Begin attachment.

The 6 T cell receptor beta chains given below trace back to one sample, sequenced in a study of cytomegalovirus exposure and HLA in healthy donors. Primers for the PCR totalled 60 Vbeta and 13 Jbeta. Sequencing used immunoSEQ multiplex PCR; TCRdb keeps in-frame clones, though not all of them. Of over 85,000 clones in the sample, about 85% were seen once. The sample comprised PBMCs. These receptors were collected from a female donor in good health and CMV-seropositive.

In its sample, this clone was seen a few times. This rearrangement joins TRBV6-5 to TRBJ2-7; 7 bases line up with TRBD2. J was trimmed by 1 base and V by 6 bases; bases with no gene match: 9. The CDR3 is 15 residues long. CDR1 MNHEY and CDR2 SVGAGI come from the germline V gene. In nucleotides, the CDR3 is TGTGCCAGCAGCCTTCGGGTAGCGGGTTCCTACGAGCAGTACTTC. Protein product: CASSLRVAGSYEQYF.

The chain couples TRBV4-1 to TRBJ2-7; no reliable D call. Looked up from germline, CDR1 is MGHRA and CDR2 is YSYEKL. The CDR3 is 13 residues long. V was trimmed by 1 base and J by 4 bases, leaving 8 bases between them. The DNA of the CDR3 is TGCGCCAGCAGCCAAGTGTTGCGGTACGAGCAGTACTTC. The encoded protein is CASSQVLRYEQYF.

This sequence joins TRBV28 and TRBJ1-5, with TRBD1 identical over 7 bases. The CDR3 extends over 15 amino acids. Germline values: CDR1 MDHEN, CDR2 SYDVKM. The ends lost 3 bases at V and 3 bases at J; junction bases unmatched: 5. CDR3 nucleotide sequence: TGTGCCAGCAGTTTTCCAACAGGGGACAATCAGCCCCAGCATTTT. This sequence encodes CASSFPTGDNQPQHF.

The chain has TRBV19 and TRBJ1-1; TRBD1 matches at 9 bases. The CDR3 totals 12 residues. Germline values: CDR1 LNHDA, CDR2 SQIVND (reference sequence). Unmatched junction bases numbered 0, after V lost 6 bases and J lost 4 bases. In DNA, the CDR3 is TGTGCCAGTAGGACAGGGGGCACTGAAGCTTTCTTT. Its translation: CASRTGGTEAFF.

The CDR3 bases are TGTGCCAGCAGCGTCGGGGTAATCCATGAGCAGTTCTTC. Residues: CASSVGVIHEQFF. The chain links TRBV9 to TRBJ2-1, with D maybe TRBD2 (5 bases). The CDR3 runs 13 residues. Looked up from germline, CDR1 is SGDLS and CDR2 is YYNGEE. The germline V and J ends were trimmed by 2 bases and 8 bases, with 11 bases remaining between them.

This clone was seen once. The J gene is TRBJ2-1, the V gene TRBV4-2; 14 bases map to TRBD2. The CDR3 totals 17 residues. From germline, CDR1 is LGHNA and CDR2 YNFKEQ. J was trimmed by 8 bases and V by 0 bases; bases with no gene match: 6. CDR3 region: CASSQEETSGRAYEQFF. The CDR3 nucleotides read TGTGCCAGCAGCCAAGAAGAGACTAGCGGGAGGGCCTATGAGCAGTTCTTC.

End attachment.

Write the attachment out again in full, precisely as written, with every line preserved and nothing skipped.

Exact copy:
The 6 T cell receptor beta chains given below trace back to one sample, sequenced in a study of cytomegalovirus exposure and HLA in healthy donors. Primers for the PCR totalled 60 Vbeta and 13 Jbeta. Sequencing used immunoSEQ multiplex PCR; TCRdb keeps in-frame clones, though not all of them. Of over 85,000 clones in the sample, about 85% were seen once. The sample comprised PBMCs. These receptors were collected from a female donor in good health and CMV-seropositive.

In its sample, this clone was seen a few times. This rearrangement joins TRBV6-5 to TRBJ2-7; 7 bases line up with TRBD2. J was trimmed by 1 base and V by 6 bases; bases with no gene match: 9. The CDR3 is 15 residues long. CDR1 MNHEY and CDR2 SVGAGI come from the germline V gene. In nucleotides, the CDR3 is TGTGCCAGCAGCCTTCGGGTAGCGGGTTCCTACGAGCAGTACTTC. Protein product: CASSLRVAGSYEQYF.

The chain couples TRBV4-1 to TRBJ2-7; no reliable D call. Looked up from germline, CDR1 is MGHRA and CDR2 is YSYEKL. The CDR3 is 13 residues long. V was trimmed by 1 base and J by 4 bases, leaving 8 bases between them. The DNA of the CDR3 is TGCGCCAGCAGCCAAGTGTTGCGGTACGAGCAGTACTTC. The encoded protein is CASSQVLRYEQYF.

This sequence joins TRBV28 and TRBJ1-5, with TRBD1 identical over 7 bases. The CDR3 extends over 15 amino acids. Germline values: CDR1 MDHEN, CDR2 SYDVKM. The ends lost 3 bases at V and 3 bases at J; junction bases unmatched: 5. CDR3 nucleotide sequence: TGTGCCAGCAGTTTTCCAACAGGGGACAATCAGCCCCAGCATTTT. This sequence encodes CASSFPTGDNQPQHF.

The chain has TRBV19 and TRBJ1-1; TRBD1 matches at 9 bases. The CDR3 totals 12 residues. Germline values: CDR1 LNHDA, CDR2 SQIVND (reference sequence). Unmatched junction bases numbered 0, after V lost 6 bases and J lost 4 bases. In DNA, the CDR3 is TGTGCCAGTAGGACAGGGGGCACTGAAGCTTTCTTT. Its translation: CASRTGGTEAFF.

The CDR3 bases are TGTGCCAGCAGCGTCGGGGTAATCCATGAGCAGTTCTTC. Residues: CASSVGVIHEQFF. The chain links TRBV9 to TRBJ2-1, with D maybe TRBD2 (5 bases). The CDR3 runs 13 residues. Looked up from germline, CDR1 is SGDLS and CDR2 is YYNGEE. The germline V and J ends were trimmed by 2 bases and 8 bases, with 11 bases remaining between them.

This clone was seen once. The J gene is TRBJ2-1, the V gene TRBV4-2; 14 bases map to TRBD2. The CDR3 totals 17 residues. From germline, CDR1 is LGHNA and CDR2 YNFKEQ. J was trimmed by 8 bases and V by 0 bases; bases with no gene match: 6. CDR3 region: CASSQEETSGRAYEQFF. The CDR3 nucleotides read TGTGCCAGCAGCCAAGAAGAGACTAGCGGGAGGGCCTATGAGCAGTTCTTC.